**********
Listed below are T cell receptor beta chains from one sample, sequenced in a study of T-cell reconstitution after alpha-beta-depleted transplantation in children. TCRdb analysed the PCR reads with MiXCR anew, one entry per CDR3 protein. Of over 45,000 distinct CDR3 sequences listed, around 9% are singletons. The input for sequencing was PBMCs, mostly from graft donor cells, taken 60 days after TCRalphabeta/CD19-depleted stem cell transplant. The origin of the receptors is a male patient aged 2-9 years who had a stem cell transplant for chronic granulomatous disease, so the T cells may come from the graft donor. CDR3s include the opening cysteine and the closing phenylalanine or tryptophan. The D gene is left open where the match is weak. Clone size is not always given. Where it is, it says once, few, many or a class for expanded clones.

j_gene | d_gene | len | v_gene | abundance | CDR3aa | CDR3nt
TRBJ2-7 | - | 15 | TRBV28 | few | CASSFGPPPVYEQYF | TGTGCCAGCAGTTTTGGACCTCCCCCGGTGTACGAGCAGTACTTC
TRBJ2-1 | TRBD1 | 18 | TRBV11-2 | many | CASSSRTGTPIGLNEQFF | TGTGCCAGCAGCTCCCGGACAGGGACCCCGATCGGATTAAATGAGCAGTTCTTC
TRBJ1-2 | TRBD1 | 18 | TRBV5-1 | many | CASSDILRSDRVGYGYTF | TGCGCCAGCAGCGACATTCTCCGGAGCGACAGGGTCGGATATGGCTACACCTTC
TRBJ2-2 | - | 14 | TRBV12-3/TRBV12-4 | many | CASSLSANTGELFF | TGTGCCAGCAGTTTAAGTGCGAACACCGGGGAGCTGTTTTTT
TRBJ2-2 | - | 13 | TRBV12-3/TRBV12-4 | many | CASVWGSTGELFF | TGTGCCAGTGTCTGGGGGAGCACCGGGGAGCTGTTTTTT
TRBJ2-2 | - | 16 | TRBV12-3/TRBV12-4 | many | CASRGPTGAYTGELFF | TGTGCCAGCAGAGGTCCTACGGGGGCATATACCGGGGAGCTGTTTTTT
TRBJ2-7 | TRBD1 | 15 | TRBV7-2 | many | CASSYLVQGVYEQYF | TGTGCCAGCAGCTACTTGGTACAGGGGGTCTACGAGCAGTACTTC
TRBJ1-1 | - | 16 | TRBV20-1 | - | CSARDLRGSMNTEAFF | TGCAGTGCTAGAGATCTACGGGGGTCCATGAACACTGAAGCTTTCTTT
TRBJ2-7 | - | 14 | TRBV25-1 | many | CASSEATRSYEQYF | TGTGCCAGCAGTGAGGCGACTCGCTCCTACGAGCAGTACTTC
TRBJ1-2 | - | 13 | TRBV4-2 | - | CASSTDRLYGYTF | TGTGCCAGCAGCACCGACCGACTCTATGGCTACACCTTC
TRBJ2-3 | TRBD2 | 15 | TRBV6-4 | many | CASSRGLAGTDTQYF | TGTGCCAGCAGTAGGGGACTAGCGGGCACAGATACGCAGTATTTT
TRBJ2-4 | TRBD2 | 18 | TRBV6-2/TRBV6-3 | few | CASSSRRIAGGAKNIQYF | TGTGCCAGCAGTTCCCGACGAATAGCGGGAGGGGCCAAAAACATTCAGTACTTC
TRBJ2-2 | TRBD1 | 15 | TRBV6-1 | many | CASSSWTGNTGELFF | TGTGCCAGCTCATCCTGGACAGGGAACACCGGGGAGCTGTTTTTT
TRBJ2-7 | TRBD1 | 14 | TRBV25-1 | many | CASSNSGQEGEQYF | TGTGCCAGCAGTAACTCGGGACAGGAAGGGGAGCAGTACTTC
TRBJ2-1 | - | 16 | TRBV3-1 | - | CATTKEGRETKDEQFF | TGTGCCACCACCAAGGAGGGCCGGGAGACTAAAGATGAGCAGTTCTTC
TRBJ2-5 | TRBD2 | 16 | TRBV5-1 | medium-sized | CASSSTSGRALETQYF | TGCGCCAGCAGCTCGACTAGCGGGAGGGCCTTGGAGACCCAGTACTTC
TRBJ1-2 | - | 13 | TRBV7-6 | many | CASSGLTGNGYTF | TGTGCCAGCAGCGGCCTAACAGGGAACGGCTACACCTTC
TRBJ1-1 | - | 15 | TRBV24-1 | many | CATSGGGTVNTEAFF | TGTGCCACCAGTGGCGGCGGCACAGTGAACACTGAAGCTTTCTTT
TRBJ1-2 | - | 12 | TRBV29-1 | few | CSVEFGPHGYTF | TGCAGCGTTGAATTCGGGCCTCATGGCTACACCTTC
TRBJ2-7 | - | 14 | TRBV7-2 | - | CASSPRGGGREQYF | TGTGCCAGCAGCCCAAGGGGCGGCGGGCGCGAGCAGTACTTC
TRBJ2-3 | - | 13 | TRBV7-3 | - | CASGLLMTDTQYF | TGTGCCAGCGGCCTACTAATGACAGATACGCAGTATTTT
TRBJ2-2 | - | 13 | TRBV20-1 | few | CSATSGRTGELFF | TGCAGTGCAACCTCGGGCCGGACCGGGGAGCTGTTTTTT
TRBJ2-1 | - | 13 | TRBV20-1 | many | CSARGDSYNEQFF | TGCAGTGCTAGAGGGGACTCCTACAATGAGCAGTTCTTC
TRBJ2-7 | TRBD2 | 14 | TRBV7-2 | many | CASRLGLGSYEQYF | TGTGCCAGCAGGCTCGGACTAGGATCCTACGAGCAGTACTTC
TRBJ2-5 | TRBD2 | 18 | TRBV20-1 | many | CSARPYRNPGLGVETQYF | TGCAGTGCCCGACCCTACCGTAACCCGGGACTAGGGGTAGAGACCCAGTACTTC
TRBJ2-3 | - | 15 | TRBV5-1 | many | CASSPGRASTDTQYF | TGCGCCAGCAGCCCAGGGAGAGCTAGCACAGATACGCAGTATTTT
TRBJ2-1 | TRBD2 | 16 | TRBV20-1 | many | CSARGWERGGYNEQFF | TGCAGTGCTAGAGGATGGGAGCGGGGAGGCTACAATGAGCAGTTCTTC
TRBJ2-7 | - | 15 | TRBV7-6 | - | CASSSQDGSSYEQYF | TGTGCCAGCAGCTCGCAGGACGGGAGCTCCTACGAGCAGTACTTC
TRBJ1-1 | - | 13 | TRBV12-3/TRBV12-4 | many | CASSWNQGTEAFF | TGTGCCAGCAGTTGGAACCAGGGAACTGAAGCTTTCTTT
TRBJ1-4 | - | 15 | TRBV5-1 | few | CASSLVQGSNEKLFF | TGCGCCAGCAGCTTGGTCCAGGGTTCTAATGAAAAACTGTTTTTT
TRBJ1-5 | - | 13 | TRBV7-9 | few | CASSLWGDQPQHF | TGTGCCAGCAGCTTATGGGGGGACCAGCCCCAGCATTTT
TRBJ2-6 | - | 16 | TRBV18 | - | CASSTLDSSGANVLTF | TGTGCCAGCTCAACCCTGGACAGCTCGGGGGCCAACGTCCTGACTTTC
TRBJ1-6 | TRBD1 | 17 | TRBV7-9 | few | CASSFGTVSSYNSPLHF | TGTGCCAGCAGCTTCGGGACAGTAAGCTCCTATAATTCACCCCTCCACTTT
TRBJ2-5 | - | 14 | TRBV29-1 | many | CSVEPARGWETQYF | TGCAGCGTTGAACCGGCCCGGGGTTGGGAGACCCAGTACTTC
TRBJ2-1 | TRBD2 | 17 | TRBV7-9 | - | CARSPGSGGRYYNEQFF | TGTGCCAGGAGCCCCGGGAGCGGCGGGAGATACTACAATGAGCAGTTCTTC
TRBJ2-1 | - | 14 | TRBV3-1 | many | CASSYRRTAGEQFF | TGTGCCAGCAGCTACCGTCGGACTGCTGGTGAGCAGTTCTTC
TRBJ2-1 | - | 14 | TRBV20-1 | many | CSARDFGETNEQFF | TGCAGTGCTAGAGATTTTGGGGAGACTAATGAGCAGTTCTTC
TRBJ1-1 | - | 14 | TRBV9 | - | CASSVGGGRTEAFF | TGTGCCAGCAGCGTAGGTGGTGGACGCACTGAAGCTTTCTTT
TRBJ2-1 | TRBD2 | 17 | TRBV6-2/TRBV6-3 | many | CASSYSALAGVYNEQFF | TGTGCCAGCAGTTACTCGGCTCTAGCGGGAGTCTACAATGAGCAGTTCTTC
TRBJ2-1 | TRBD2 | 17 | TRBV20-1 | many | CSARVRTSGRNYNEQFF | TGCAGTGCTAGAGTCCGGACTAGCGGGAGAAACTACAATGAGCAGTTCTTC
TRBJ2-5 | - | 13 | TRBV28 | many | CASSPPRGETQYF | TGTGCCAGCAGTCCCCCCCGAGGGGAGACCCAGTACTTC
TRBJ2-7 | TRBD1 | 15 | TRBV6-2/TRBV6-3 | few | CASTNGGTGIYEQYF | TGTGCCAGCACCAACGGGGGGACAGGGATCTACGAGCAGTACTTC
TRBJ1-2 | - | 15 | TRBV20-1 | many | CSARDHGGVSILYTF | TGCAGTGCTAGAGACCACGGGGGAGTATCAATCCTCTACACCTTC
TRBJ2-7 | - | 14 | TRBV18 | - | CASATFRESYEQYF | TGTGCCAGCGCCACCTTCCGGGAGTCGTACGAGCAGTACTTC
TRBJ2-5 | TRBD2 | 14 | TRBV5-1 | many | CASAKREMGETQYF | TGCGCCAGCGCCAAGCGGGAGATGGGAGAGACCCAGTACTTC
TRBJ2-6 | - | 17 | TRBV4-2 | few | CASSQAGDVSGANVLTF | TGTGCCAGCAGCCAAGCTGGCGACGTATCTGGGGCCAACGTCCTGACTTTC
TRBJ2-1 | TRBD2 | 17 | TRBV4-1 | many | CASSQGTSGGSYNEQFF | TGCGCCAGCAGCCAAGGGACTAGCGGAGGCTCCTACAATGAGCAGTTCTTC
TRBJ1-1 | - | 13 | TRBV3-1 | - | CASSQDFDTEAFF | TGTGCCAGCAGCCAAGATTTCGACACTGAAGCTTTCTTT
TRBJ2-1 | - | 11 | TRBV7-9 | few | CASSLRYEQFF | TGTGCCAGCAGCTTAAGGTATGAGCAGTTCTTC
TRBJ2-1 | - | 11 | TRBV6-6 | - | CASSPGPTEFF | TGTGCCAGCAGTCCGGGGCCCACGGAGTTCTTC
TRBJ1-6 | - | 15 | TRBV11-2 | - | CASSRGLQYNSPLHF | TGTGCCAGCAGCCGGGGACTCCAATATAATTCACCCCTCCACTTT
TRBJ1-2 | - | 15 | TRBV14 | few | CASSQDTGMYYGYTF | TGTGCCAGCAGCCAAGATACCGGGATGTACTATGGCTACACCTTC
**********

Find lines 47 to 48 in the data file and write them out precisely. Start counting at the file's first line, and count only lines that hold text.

TRBJ2-5 | TRBD2 | 14 | TRBV5-1 | many | CASAKREMGETQYF | TGCGCCAGCGCCAAGCGGGAGATGGGAGAGACCCAGTACTTC
TRBJ2-6 | - | 17 | TRBV4-2 | few | CASSQAGDVSGANVLTF | TGTGCCAGCAGCCAAGCTGGCGACGTATCTGGGGCCAACGTCCTGACTTTC